4. ^ a b All-Athletics. "Profile of Luciano Susanj". 
  5. ^ "Atletski Klub Kvarner Autotrans - Juniori". akkvarner.hr (in Croatian). AK Kvarner. Retrieved 2010-07-05. 
  6. ^ "Atletski Klub Kvarner Autotrans - Mlađi juniori". akkvarner.hr (in Croatian). AK Kvarner. Retrieved 2010-07-05. 
  7. ^ a b "Balkan Games/Championships". gbrathletics.com.  
  8. ^ a b "Yugoslavian Championships". gbrathletics.com.  
  9. ^ "Već smo imali jednu svjetsku rekorderku".  
  10. ^ Ramsak, Bob (April 27, 2010). "Croatian Athletics history at a glance – IAAF/VTB Bank Continental Cup". iaaf.org.  
  11. ^ a b c Reineri, Giorgio (January 22, 2001). "The return of Luciano Susanj". iaaf.org.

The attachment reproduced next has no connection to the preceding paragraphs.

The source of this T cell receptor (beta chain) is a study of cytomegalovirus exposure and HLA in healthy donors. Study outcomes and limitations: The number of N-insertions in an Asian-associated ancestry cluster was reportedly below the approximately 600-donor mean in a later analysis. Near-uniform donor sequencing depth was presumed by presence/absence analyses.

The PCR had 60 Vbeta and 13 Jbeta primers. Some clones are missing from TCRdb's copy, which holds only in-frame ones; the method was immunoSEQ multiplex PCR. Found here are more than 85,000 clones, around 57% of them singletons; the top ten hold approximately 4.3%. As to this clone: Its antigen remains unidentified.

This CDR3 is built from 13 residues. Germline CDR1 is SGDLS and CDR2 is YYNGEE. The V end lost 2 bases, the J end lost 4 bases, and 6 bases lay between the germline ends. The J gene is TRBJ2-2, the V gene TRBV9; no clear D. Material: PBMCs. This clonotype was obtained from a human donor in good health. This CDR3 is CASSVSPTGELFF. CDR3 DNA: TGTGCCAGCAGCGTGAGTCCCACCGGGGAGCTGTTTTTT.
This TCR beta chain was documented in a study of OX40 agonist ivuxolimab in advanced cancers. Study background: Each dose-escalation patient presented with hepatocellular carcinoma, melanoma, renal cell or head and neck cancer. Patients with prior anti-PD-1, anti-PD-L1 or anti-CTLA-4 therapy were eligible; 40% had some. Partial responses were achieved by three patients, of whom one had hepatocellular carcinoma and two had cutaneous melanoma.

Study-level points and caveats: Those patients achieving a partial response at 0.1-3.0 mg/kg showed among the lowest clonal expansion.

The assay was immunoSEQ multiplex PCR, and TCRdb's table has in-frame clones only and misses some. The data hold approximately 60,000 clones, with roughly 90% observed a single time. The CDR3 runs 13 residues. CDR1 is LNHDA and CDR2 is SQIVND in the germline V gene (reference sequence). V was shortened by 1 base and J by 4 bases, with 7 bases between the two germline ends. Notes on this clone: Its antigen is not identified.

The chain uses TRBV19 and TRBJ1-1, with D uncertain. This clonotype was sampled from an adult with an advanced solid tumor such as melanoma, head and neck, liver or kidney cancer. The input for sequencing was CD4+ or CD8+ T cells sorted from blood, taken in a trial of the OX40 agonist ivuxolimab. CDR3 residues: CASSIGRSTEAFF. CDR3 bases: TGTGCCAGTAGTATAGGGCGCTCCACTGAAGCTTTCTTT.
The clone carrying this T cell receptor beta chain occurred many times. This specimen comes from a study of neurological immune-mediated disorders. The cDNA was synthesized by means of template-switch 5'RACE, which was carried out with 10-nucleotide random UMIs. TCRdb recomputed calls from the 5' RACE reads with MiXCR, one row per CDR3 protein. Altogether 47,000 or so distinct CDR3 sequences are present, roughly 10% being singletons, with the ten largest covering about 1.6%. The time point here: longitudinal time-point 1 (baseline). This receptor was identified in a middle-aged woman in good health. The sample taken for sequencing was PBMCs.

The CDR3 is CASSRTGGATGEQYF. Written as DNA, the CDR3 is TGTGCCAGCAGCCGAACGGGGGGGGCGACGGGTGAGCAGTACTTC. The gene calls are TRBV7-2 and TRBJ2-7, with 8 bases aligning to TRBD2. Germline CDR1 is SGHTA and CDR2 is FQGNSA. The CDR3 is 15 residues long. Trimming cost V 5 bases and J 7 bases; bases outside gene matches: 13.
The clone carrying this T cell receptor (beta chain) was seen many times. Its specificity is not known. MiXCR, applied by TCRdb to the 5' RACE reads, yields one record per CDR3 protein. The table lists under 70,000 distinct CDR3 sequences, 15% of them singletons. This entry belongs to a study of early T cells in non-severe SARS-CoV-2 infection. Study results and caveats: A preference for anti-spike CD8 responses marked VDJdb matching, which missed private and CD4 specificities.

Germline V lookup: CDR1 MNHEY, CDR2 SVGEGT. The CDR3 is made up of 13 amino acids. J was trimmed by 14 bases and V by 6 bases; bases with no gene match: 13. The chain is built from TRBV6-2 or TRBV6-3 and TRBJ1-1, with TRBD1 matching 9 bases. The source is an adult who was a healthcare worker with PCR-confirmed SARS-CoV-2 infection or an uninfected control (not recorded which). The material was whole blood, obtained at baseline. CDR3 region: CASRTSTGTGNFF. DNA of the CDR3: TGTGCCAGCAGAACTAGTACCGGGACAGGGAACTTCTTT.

12. ^ 'ROMA 1974: 800 MASCHILI - LUCIANO SUSANJ' on YouTube
  13. ^ "Rimsko zlato i dijamantni skok" (PDF).  
  14. ^ "Državni rekordi - Muškarci". has.hr (in Croatian).  
  15. ^ "Za ZAS najbolji aktivni, a za HAS bivši" (PDF).  
  16. ^ "Vijeće Hrvatskog olimpijskog odbora". hoo.hr (in Croatian).  
  17. ^ Sinovčić, Dean (August 31, 2004). "Rukometno vodstvo priprema rušenje Zlatka Mateše" [Handball leadership sets up downfall of Zlatko Mateša].  
  18. ^ "Osnovana Autonomna regionalna stranka".  

External links

  • Luciano Sušanj profile at IAAF